A computer programme for quick and easy planning of optimal wind farm layout is being developed by Henrik Hutting of the Kema energy and environment laboratory in the Netherlands. The programme, being demonstrated by Hutting at EWEC on a lap top computer, allows the user to pinpoint a potential wind farm site in the Netherlands and then experiment with the precise placement of wind turbines. Information is supplied on production and wake effects, with the worst producing wind turbines quickly identified. Noise contours and noise plots are available, too. According to Hutting, an hour or two with the programme, whimsically named Don Quixote, can increase a potential wind farm's efficiency by 2%, saving one whole turbine on a 40 machine project. Within two hours it can do a control of a 70 turbine wind farm layout to check the manufacturer's calculation of efficiency. Don Quixote is not yet commercially available, but if there is a market for the programme it soon will be, says Hutting.
A newcomer to the wind business on the exhibition floor at EWEC was Israeli company Ashot Ashkelon. The company is currently seeking partners to further develop and sell its wind turbine transmission systems. The company has developed a gear box specially for wind turbines, a system now being patented. The gear box comes in three sizes for 300 kW, 400 kW and 500 kW generators and has a number of advantages, says Ashot Ashkelon's David Galante. It is lightweight, the reduced mass giving it an economic advantage, and has good fatigue qualities. "Instead of off-the-shelf gear boxes, we are offering to customise systems for particular wind turbines," adds Galante. Ashot Ashkelon has 500 employees and is publicly traded on the Tel Aviv stock exchange. It was founded in 1967 and is a supplier to Boeing, Volvo and McDonnell Douglas, among others. The wind turbine gear box has been developed in close association with wind company R Lynette & Associates of Washington state in the US. "Lynette's AWT-26 has been our test bench," says Galante.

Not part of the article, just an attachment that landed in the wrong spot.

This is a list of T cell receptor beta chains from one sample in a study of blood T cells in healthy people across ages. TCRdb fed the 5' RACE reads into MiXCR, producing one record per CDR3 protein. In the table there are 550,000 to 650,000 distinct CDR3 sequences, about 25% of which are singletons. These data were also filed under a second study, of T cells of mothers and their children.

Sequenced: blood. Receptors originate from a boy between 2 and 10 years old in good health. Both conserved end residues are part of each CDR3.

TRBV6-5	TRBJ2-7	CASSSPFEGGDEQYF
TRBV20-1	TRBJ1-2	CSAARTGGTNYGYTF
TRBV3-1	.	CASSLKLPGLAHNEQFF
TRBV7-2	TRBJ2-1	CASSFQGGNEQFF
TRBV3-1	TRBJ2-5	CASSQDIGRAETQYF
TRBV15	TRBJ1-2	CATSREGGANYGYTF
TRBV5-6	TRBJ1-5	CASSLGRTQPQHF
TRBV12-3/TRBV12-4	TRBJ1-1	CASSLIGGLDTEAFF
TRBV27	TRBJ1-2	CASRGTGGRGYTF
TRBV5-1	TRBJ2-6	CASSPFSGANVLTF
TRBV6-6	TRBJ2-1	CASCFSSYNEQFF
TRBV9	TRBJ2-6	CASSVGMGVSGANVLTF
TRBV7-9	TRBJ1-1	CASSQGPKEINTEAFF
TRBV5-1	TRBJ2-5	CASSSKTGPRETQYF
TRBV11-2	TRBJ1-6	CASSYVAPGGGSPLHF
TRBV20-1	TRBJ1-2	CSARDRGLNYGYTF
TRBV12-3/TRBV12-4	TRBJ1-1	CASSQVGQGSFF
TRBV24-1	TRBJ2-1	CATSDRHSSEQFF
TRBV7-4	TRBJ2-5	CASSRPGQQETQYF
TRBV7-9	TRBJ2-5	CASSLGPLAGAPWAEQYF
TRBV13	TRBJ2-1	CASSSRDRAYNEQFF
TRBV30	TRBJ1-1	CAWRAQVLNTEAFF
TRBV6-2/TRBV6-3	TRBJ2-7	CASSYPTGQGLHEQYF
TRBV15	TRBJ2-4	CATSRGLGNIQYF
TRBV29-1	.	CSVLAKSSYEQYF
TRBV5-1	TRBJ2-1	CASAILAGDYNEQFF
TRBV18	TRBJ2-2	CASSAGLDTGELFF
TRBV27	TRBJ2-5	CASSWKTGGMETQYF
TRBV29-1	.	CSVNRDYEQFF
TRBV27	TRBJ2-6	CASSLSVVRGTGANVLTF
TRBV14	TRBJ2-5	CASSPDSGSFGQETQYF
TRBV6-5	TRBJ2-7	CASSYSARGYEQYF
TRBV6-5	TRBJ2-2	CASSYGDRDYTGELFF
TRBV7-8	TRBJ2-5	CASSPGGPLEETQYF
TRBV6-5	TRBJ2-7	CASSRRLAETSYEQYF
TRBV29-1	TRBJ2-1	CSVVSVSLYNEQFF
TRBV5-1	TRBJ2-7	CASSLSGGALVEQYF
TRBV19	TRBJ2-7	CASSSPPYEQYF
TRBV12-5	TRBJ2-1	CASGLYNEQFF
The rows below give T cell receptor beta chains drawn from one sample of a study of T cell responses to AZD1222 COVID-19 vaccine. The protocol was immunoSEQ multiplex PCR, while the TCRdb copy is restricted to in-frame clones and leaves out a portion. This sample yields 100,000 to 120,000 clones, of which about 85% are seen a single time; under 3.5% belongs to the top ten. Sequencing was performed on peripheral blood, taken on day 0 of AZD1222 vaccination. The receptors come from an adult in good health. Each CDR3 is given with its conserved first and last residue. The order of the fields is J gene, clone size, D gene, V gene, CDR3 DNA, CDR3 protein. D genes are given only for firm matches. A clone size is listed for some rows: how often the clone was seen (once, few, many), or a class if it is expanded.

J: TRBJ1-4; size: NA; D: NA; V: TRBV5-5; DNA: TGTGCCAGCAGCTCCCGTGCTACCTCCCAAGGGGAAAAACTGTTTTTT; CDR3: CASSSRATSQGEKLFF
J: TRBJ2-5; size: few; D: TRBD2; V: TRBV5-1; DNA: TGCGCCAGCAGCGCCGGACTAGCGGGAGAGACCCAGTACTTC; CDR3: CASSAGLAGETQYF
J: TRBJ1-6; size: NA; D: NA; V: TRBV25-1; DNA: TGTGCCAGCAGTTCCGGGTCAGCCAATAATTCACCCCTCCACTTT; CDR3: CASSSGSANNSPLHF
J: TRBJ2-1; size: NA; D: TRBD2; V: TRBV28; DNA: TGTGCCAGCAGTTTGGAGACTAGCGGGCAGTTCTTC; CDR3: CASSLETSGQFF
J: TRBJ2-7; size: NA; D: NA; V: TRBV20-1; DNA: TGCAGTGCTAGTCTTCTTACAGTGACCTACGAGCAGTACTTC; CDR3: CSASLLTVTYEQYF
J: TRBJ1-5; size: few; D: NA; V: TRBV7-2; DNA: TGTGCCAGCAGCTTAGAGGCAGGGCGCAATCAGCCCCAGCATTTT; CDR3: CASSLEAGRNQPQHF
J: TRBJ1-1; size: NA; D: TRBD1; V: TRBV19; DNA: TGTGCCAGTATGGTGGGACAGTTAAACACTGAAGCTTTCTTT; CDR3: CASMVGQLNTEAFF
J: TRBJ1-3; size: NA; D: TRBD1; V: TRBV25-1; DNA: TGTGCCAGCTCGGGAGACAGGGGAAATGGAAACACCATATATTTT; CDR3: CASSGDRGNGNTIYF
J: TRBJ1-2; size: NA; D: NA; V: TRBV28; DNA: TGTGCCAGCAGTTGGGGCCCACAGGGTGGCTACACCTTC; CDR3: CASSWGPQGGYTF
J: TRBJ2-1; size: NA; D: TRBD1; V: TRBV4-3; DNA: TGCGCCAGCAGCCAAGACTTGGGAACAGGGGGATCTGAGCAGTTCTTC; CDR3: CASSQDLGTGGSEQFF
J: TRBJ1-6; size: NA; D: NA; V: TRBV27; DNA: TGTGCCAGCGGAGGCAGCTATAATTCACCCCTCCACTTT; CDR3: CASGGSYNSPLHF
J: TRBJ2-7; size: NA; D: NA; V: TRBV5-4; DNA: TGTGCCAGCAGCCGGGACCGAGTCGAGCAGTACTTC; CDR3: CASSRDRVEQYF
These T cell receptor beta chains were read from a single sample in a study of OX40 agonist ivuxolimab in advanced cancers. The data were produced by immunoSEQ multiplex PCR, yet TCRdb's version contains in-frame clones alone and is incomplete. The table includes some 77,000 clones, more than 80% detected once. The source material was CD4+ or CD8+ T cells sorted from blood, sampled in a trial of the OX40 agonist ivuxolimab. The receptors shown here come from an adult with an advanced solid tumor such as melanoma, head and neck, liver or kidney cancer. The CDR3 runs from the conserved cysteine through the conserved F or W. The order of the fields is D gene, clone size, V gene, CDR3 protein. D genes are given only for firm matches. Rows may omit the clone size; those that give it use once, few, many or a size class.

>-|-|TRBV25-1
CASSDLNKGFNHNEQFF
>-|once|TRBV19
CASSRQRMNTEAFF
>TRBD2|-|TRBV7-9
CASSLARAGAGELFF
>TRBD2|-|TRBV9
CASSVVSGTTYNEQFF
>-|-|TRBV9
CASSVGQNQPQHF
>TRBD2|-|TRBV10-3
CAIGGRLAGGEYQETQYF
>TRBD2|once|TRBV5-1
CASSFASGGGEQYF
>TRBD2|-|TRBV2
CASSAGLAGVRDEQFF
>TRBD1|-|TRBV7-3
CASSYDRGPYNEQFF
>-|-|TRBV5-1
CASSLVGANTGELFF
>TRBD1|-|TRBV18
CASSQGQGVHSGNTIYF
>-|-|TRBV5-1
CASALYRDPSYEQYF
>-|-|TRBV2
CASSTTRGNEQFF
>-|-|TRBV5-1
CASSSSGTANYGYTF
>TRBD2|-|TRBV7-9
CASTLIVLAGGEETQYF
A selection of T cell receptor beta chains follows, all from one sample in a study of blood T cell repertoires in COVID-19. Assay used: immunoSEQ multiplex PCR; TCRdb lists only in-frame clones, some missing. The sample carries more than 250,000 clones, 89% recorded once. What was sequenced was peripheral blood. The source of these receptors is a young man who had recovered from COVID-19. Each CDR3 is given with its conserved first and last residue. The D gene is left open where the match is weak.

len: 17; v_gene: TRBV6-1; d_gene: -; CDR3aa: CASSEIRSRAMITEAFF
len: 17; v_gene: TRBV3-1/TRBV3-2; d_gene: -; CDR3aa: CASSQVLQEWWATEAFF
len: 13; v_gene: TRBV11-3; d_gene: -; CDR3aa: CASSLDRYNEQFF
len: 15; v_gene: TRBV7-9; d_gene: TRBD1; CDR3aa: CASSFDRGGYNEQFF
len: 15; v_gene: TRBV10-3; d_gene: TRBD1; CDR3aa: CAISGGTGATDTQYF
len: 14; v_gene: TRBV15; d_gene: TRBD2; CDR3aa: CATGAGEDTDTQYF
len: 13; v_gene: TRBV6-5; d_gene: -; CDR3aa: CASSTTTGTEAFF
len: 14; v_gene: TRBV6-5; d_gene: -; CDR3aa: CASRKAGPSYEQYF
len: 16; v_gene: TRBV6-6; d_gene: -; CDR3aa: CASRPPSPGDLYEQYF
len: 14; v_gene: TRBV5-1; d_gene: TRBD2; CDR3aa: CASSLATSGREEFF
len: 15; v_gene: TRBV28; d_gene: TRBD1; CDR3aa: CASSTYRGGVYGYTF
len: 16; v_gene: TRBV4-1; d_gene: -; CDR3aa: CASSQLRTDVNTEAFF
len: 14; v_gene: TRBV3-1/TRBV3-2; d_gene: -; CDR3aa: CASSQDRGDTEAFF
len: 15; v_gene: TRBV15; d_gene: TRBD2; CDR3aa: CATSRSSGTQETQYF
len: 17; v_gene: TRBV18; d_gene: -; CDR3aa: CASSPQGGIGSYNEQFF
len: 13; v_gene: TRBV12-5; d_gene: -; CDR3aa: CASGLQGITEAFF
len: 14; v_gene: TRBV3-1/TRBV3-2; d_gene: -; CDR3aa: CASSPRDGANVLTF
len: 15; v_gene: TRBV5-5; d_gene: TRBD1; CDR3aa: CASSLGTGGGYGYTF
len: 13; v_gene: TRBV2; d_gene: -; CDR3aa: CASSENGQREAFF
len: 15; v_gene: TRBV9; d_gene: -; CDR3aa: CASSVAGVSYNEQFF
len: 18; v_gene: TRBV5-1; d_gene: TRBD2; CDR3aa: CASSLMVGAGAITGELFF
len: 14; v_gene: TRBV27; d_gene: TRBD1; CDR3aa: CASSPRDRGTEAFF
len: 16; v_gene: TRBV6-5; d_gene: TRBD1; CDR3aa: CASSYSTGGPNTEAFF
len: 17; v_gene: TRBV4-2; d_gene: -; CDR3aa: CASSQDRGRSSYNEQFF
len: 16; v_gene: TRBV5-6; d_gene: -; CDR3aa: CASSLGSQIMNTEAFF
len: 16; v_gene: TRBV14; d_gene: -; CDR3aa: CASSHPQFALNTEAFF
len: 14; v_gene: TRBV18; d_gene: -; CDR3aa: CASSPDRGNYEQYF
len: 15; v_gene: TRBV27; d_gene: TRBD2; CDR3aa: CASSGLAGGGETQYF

Danes join forces
A new co-operation of four Danish companies made its debut at the EWEC exhibition with a combined stand. Scandinavian Alternative Energy Systems (SAES) is a network co-operation between wind-diesel plant manufacturer Danvest Energy, wind turbine control supplier, Orbital A/S, wind turbine manufacturer Wind World A/S and engineers G Allan Jensen. SAES describes itself as a group of companies specialising in the solution of environmental problems, mostly through an extensive use of alternative energy sources. The company markets a wind-diesel plant for refining high quality drinking water from a number of sources, including oceans, rivers and lakes.